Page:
Earlier this year, I posted a short story and video of my attempt at – and success – repairing a Gateway notebook that was suffering a Code 43 GPU error.
The “fix” seemed almost too good to be true: dismantle the notebook and blast the GPU with a hairdryer for a couple minutes in order to reflow the solder. At the time, I also mentioned that I had a couple hard drives that I was going to try repairing in order to recover some pictures and data for a friend.
Six months later, apparently a few people still want to know what happened, so this is my story. Sadly, things didn’t go so well this time, but let me go through the full sequence of events. (I thought about sweeping this one under the rug, but maybe some of you can learn from my experience.)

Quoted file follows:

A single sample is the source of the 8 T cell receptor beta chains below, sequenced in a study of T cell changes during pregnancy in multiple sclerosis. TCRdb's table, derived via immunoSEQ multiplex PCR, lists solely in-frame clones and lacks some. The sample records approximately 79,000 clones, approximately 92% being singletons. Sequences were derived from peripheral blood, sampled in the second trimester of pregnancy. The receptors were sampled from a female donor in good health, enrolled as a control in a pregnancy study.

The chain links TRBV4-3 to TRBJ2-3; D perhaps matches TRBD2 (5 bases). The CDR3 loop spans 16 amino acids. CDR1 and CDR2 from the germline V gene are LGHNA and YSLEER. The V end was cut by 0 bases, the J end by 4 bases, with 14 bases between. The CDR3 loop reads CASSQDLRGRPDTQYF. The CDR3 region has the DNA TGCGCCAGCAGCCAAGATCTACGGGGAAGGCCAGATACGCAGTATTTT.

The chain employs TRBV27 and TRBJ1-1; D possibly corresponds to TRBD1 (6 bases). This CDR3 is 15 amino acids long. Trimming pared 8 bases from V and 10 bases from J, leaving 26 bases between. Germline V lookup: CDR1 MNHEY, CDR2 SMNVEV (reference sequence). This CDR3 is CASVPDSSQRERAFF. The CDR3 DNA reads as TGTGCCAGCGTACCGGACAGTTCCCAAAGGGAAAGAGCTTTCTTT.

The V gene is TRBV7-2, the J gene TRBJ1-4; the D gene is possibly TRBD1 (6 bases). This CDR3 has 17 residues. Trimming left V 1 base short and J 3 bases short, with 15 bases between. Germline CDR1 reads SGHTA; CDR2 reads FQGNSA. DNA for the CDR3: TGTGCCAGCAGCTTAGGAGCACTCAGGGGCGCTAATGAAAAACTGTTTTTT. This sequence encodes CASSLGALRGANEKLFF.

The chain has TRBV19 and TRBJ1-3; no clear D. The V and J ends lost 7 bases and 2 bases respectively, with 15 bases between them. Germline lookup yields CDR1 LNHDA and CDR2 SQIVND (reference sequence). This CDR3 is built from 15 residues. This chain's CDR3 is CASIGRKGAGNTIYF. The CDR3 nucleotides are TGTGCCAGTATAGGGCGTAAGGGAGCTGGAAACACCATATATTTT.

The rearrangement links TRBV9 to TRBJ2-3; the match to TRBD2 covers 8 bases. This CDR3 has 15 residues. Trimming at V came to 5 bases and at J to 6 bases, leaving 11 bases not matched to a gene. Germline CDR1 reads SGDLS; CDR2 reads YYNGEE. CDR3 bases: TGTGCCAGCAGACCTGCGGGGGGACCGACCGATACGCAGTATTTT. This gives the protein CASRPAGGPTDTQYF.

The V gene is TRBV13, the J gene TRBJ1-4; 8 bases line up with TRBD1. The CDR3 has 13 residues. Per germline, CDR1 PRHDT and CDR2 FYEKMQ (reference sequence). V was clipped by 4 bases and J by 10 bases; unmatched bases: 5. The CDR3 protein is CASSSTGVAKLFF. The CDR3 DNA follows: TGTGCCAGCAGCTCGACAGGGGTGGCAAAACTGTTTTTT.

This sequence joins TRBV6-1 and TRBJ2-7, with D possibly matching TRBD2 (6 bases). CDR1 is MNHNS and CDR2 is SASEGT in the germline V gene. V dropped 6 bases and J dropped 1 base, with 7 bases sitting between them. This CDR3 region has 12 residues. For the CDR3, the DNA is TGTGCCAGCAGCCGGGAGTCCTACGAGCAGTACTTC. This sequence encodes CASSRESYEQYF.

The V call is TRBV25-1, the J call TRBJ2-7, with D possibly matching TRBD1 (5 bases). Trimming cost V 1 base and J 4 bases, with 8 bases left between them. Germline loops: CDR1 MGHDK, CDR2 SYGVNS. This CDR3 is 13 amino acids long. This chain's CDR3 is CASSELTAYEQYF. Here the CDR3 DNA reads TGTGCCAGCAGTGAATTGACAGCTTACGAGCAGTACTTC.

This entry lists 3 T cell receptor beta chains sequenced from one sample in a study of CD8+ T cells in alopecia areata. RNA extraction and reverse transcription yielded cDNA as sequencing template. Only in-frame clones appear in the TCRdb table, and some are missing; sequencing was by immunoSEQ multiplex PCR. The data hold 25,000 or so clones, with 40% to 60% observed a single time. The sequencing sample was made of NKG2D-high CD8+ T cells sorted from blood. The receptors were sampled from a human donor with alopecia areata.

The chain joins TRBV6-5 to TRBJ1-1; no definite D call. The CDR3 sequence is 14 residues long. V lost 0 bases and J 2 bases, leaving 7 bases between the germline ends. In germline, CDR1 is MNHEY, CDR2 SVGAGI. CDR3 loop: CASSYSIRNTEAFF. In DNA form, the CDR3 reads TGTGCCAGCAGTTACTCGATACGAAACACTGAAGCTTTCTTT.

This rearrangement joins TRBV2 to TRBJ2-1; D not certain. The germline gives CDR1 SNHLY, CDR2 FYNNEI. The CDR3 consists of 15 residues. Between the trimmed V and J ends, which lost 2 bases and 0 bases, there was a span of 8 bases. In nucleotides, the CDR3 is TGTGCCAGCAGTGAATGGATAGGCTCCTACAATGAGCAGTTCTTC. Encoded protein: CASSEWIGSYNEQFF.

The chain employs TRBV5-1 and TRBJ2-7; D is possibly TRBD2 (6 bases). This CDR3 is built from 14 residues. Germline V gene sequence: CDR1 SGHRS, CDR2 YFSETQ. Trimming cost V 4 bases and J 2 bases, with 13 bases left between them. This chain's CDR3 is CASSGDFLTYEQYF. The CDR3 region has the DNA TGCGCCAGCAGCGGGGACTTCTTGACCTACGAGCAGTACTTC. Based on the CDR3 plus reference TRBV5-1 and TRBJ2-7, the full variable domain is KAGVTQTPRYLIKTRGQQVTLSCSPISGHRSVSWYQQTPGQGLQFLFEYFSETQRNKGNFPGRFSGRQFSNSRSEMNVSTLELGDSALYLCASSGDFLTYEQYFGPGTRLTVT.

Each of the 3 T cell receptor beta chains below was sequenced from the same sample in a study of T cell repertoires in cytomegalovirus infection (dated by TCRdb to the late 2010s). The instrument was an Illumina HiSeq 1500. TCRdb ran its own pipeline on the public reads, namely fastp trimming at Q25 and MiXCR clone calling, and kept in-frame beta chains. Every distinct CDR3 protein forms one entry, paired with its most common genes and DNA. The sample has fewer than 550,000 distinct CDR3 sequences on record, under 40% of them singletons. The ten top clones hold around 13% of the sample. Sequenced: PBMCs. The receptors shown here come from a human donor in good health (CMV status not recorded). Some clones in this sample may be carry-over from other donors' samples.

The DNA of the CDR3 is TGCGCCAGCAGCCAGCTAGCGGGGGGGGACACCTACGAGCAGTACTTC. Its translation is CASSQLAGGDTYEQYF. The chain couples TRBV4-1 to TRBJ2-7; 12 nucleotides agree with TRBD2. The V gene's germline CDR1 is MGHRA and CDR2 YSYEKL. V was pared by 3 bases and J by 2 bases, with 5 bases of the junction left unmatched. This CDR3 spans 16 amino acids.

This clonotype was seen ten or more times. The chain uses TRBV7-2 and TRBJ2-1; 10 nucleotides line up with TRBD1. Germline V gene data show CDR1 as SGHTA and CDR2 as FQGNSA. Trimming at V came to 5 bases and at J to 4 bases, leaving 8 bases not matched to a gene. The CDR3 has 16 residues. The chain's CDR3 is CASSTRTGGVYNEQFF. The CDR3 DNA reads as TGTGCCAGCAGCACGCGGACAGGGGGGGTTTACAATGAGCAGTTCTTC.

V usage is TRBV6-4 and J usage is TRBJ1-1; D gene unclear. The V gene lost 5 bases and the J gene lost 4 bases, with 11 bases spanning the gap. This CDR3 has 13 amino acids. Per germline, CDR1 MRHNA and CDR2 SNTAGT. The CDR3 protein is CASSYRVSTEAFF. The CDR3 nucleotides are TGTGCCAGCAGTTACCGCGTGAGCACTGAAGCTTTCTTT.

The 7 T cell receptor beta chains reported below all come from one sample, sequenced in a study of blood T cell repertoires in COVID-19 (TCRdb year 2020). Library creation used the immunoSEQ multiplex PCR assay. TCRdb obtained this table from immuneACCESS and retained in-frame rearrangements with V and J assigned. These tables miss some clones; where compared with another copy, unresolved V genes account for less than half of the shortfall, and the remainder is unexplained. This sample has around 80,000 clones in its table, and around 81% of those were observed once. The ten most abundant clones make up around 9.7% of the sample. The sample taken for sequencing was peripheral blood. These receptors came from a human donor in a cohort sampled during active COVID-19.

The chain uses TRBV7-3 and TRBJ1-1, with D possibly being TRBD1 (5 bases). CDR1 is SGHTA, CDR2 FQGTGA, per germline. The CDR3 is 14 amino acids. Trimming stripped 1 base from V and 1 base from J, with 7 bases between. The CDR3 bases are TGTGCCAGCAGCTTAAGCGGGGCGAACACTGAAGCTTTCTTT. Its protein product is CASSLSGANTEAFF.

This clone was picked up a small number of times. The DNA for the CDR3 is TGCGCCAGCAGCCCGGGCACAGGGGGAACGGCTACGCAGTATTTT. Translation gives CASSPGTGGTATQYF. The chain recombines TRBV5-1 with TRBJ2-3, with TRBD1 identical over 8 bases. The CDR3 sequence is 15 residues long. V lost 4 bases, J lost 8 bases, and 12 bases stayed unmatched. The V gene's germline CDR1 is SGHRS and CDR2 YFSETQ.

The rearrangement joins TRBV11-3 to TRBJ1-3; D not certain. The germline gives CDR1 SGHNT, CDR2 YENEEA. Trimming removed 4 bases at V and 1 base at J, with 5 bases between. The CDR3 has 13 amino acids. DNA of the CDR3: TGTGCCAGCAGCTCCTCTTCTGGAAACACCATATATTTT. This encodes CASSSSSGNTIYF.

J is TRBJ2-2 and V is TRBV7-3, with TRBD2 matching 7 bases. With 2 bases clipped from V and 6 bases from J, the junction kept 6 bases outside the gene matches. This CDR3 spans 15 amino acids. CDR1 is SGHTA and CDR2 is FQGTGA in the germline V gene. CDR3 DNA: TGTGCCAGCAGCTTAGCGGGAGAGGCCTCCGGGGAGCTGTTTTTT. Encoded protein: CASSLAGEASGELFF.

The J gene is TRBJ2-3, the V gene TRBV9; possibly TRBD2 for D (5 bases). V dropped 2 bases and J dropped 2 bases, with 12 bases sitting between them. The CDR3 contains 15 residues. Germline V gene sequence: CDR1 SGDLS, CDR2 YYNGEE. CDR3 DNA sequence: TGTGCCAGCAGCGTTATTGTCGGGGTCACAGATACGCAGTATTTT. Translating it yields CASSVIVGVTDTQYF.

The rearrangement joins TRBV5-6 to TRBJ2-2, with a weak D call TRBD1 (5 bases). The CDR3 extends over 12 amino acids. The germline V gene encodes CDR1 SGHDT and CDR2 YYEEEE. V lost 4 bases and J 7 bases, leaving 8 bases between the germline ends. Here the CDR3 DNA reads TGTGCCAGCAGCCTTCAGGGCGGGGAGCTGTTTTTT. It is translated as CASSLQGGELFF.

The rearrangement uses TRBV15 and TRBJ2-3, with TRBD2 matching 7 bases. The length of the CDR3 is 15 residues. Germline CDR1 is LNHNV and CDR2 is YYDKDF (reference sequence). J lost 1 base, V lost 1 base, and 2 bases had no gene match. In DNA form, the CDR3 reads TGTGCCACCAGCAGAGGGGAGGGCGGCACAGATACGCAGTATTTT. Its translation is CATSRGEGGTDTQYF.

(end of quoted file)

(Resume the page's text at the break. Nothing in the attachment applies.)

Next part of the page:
First, most tech savvy people have likely heard of the various tricks you can use to try to get data off of a failing hard drive. Put it in the freezer, knock it on the side, drop it, sacrifice a virgin keyboard under the pale LED light…. Some of those tricks might actually work on occasion, but I’m here to tell you than none of them – no, not even the keyboard sacrifice! – have worked for me in my lifetime of geekdom. But there’s one option that I have heard can work: the hard drive transplant.